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What You Need to Know About Your Septic Pump Alarm

A stone septic tank
If you're a homeowner and your septic pump alarm has just gone off, you may wonder what to do next. While calling for repairs before even switching the alarm off is definitely an option, it may not be necessary. Here's what you need to know about your septic pump alarm.

1. The Alarm Doesn't Mean You Need to Pump the Tank

A poorly informed homeowner might hear the word pump and think that the septic pump alarm signals a need to have the septic tank pumped out. However, the alarm is connected to an internal pump in your septic system that moves wastewater out to the leach field.

With standard gravity-fed septic systems, no pump is needed. If your system has a pump, then it's likely a slightly modified version of the standard system. Some possible circumstances that may require a pump are: 
  • The septic tank is downhill from the drain field, so gravity feeding won't work
  • A low-pressure dose system is used because the soil is too shallow 
  • An aerobic wastewater treatment system is used
  • Wastewater needs to be forced through a sand filter before it reaches the drain field 
Because the internal pump moves liquids and professional tank pumping is a service designed to remove the solids from your septic tank, having an internal pump also doesn't mean you can forgo this maintenance task. On the contrary, a septic tank with a pump will fill up with solids just as quickly as one without a pump. 

2. The Alarm Is Designed to Give You Time to Call for Repairs

The chamber of the septic tank that contains the pump includes a float that senses when the water levels are rising too high and triggers the pump alarm. But if the alarm does go off, don't panic. The float should be calibrated to sound well before your house starts flooding.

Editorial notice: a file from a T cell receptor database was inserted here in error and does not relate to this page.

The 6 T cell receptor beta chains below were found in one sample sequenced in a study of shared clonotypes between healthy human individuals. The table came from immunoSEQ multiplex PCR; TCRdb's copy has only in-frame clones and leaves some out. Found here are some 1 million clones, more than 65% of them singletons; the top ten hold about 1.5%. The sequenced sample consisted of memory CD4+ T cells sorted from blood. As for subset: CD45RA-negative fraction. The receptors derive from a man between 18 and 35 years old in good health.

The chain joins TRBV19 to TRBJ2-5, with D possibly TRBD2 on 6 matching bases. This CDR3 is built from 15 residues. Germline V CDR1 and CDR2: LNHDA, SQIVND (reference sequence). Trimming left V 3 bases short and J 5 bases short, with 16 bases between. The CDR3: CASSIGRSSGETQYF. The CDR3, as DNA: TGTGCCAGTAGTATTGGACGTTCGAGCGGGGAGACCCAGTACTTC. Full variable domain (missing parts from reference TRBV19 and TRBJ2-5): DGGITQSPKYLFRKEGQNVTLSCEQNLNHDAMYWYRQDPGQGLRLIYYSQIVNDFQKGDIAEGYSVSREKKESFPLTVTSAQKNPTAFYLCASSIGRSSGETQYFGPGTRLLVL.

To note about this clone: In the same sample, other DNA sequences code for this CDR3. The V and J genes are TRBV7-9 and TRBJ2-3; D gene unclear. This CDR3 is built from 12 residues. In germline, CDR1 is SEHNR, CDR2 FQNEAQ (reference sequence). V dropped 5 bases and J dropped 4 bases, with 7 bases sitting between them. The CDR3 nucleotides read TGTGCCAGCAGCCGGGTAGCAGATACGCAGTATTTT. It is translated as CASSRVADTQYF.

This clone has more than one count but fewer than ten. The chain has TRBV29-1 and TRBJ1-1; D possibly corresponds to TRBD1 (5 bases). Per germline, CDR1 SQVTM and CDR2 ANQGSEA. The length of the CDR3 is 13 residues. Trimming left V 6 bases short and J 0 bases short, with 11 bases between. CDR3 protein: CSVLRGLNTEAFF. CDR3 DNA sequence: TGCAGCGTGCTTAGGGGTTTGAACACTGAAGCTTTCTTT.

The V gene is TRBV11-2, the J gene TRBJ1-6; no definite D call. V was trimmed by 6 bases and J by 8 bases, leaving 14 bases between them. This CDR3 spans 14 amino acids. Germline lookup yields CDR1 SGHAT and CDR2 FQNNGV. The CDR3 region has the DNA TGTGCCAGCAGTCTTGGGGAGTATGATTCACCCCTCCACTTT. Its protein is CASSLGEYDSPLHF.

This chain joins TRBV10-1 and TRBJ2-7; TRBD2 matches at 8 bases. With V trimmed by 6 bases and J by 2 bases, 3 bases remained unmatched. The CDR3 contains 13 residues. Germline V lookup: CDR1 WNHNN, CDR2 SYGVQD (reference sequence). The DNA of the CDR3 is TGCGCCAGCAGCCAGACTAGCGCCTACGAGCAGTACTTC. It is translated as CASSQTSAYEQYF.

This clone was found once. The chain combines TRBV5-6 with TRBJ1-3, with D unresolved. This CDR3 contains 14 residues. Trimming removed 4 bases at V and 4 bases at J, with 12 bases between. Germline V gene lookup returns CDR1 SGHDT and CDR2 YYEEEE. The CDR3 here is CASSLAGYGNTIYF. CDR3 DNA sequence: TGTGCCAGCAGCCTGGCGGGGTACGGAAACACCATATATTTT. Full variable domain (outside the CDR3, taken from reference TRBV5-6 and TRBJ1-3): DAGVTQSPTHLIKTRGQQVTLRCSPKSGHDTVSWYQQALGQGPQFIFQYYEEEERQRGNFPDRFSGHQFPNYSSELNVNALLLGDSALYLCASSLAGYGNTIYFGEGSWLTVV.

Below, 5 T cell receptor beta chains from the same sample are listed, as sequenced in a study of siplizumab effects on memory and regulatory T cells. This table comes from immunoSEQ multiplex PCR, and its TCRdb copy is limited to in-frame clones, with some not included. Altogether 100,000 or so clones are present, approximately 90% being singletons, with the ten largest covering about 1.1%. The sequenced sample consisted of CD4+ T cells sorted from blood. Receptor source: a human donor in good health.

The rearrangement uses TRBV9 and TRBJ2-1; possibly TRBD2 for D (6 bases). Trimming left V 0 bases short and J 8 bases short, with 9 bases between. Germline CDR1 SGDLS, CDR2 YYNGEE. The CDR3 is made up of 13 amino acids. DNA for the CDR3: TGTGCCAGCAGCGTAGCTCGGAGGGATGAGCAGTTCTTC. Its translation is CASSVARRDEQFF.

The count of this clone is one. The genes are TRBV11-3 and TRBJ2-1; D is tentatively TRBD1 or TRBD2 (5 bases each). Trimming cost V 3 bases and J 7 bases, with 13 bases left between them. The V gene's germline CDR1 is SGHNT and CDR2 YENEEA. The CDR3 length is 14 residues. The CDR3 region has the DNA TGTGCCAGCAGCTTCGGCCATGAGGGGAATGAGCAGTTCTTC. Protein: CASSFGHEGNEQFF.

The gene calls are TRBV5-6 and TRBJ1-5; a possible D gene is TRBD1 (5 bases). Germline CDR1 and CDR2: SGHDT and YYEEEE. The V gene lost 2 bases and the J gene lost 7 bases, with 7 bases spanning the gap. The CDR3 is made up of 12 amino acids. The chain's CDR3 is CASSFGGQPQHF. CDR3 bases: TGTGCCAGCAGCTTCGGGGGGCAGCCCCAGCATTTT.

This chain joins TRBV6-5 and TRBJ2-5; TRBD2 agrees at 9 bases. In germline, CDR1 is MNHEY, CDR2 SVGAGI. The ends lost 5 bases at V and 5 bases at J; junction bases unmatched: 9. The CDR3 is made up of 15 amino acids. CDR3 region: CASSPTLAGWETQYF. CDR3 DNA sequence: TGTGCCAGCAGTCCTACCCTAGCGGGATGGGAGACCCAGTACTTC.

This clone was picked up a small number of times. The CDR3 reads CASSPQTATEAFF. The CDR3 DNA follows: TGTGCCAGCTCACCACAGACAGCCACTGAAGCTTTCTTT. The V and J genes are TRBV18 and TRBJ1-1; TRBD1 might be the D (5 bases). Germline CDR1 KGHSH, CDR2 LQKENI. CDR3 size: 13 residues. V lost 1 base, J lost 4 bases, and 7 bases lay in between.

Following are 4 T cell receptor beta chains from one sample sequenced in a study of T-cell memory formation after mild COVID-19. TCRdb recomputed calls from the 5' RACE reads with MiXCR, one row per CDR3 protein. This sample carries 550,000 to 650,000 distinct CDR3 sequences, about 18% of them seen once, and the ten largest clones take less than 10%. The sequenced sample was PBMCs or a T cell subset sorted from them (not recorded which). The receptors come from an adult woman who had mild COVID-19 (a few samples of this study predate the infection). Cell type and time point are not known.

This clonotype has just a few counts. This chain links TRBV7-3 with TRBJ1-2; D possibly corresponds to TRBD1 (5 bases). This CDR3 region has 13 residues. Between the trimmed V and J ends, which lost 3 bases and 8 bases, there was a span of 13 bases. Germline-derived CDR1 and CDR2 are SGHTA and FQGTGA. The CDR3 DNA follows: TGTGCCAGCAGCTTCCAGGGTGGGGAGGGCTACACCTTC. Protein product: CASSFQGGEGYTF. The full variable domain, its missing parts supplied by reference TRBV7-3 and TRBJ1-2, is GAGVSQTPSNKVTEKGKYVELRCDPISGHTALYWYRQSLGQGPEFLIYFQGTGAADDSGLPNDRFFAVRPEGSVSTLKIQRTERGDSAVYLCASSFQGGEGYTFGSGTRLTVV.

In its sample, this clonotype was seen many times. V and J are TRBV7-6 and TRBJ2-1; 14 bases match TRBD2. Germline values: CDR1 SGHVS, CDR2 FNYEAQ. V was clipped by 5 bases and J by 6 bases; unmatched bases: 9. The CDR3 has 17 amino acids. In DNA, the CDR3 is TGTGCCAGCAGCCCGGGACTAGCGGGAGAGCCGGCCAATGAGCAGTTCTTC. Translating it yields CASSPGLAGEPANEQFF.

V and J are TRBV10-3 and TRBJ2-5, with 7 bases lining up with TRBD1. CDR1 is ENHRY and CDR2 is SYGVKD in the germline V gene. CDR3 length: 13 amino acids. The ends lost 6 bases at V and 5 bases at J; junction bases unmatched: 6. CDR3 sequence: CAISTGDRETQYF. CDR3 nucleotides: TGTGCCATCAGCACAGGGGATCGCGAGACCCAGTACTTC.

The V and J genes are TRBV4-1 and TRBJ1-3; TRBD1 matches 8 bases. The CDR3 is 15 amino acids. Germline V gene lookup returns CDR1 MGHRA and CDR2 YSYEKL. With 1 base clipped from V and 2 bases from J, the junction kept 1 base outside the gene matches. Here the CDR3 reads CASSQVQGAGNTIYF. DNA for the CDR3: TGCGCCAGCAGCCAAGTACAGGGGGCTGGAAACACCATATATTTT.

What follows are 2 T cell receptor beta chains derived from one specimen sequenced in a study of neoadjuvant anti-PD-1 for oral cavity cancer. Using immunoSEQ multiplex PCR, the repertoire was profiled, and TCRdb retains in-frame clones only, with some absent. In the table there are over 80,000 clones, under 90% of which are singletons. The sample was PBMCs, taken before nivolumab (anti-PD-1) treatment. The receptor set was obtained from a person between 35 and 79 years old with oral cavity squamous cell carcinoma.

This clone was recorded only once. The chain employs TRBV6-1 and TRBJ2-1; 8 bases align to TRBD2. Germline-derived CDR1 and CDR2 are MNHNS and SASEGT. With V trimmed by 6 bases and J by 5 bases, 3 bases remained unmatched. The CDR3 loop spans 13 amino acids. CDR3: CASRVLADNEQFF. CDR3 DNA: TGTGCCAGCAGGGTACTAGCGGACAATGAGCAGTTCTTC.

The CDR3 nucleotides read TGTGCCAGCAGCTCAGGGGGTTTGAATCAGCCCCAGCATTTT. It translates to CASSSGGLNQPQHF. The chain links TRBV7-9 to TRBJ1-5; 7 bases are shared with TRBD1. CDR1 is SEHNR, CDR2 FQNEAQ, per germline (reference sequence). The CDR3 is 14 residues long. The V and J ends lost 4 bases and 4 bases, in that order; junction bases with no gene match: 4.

The alarm sounds early so you have time to call a technician before anything catastrophic happens. So when you hear the alarm, go out to turn the alarm off. If the red light is lit, meaning there's too much water in the system, simply shut off all wastewater sources - including water from dehumidifiers, water softeners, toilets, etc. Then wait up to fifteen hours and check again.

If the red light is still on, you probably have an issue other than temporary high water usage. Maybe there's a leak in the underground tank, letting it take on excess water. Maybe the pump is damaged. Even so, you should still have time to call a contractor before your house floods with sewage.

Don't neglect the alarm, though. You may be inclined to think that if you don't put any water down the drain, the problem will keep indefinitely. However, although calling a contractor may be inconvenient, it may also be necessary. If the tank is taking on water, hydrostatic pressure could force wastewater up and into your home.

3. Sometimes It's a False Alarm

Temporary high water usage can set off the septic alarm even when you don't need septic repairs, and sometimes a septic alarm goes off simply because the system has lost power - for example, if the circuit breaker trips. When you go out to turn the alarm off, check for a green light in addition to the red light. 

A green light signifies that the power source is connected to the system correctly. If this light is missing, try resetting the circuit breaker. If there's a serious electrical fault, you'll still need to call for repairs. But if the green light comes back on and the problem doesn't recur, it may just be a one-time glitch.

Whether your septic pump alarm has gone off recently or you have some other reason to think you need septic maintenance or repairs, AAA Whites Septic Tank Services, Inc., can give great service and free estimates. Call today and let us know how we can help.